The Swiss government’s energy strategy envisages a significant extension of the role of renewables in electricity generation. Accordingly, its draft legislation includes adjustments to the current system of subsidies encouraging renewables (the Kostendeckende Einspeisevergütung or KEV).But this is too timid a step in the right direction. The background of growing distortions in the market and the declining value of renewables on electricity trading markets means bolder reforms are necessary.The third of Avenir Suisse’s “avenir standpunkte” studies shows how renewbles can be better integrated into the power market. It offers decision makers short and easily understandable analyses, positions and suggestions. What, for example, are the weaknesses in the current regime to boost renewables? What are the alternatives?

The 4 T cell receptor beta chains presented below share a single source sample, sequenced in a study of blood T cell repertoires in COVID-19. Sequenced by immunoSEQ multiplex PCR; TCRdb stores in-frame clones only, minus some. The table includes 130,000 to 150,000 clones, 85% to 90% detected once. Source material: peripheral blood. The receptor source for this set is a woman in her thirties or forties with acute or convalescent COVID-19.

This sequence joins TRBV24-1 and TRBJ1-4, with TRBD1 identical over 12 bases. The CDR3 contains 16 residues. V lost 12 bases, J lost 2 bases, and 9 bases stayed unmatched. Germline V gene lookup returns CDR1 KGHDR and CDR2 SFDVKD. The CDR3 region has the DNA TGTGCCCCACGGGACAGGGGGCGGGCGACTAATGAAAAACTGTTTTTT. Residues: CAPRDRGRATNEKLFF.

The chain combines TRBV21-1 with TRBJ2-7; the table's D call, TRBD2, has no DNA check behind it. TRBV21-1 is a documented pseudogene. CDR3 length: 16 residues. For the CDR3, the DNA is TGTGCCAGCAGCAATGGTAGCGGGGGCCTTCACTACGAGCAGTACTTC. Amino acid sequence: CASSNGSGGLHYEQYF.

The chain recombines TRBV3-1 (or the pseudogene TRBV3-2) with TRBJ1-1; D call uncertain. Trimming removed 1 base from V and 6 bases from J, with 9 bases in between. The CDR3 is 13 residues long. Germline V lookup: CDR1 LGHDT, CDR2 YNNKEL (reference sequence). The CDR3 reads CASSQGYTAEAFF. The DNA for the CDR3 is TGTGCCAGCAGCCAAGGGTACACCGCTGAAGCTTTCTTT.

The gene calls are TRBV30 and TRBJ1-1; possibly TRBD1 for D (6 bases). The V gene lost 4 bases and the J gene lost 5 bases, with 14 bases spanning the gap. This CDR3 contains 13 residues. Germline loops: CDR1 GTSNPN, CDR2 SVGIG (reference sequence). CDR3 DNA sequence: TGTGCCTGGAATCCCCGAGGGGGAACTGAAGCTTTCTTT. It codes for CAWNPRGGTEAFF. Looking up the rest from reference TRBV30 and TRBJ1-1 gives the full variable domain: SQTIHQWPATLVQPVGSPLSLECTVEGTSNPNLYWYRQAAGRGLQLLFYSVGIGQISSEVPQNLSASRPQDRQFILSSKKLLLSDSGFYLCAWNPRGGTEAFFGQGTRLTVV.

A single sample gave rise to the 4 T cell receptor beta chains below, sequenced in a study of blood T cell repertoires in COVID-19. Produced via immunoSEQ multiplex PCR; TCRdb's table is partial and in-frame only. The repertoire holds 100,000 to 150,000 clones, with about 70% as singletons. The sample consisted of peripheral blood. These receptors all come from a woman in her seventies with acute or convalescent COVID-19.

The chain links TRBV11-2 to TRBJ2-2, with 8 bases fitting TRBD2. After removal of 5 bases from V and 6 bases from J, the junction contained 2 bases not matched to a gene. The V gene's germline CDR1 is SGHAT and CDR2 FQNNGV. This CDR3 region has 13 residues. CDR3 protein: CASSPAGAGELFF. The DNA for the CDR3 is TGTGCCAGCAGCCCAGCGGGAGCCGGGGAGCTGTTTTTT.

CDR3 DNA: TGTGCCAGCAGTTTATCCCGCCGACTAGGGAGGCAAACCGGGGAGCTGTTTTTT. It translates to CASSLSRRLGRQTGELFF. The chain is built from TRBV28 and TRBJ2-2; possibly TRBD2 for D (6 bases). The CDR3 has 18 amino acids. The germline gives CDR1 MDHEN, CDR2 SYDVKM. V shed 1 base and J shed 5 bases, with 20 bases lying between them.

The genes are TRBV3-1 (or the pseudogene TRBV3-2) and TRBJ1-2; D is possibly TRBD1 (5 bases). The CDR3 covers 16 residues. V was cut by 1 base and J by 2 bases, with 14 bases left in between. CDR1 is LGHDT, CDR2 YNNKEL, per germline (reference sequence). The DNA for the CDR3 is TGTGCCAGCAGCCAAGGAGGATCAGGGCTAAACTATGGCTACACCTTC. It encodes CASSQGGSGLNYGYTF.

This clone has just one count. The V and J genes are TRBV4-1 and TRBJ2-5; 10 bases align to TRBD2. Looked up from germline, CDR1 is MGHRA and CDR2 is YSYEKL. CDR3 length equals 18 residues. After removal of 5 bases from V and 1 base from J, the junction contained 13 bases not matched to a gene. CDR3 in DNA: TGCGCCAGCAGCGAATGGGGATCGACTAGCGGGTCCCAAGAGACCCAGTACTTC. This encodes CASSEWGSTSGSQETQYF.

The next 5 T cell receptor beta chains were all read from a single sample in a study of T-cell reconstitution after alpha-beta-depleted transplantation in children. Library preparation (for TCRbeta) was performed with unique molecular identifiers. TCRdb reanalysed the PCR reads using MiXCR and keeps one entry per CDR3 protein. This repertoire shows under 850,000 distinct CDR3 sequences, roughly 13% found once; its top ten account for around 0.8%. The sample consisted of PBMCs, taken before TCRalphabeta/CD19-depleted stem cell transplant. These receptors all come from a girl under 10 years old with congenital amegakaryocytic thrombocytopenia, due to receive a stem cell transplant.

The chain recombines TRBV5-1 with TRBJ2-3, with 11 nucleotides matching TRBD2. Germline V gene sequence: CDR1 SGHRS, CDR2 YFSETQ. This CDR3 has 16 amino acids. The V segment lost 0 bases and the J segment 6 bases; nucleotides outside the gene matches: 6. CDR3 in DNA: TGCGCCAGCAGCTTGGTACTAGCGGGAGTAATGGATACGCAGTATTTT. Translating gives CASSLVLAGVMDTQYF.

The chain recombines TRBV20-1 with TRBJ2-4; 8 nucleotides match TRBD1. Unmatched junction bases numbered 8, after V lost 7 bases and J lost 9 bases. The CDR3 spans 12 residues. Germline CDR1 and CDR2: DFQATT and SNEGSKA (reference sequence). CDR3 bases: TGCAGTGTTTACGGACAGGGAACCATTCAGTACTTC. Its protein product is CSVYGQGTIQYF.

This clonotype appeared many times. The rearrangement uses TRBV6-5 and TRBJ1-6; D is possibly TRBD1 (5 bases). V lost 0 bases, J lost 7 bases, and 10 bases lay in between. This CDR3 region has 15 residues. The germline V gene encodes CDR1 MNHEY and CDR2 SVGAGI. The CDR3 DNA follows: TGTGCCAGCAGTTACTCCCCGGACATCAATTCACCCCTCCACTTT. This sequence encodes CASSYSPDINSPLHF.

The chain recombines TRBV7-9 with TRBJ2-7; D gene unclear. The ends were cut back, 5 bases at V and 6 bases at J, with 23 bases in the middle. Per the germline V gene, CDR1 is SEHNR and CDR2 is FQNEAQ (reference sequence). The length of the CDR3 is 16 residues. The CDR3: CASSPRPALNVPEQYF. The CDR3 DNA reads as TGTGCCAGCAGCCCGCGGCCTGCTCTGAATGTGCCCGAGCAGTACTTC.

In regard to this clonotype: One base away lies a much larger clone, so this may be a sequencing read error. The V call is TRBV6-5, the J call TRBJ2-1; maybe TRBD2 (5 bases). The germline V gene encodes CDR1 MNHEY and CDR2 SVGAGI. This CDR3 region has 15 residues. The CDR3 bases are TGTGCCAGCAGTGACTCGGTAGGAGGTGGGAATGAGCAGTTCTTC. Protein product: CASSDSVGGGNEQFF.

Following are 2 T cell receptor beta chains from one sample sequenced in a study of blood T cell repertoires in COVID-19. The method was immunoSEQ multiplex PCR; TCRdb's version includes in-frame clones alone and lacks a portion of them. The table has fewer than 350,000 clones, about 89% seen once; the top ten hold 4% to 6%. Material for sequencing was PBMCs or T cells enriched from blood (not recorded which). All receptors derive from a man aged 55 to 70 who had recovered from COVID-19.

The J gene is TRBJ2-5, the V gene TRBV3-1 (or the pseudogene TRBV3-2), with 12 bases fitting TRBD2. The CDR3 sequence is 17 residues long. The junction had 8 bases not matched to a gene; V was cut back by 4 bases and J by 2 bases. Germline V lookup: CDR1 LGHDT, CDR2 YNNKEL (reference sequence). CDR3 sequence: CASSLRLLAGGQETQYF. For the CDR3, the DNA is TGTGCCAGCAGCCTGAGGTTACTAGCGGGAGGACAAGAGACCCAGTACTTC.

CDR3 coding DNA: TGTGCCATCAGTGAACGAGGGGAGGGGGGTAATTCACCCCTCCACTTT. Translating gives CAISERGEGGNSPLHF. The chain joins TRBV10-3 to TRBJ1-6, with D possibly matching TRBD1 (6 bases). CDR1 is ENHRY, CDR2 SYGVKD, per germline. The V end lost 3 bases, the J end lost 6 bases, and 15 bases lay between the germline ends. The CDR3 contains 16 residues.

If Switzerland wants to back renewables more strongly, subsidies should be kept to a minimum as the domestic potential is too limited and the costs too high. But above all, any future support should be more market based, so future prices can steer the structure and operations of renewable energy sources. Most suitable for Switzerland would be a quota model. This would oblige electricity utilities to cover part of their sales via renewables. At the same time, the model should be “technology neutral”, allowing the integration of large scale hyrdo-electric schemes alongside renewables from abroad.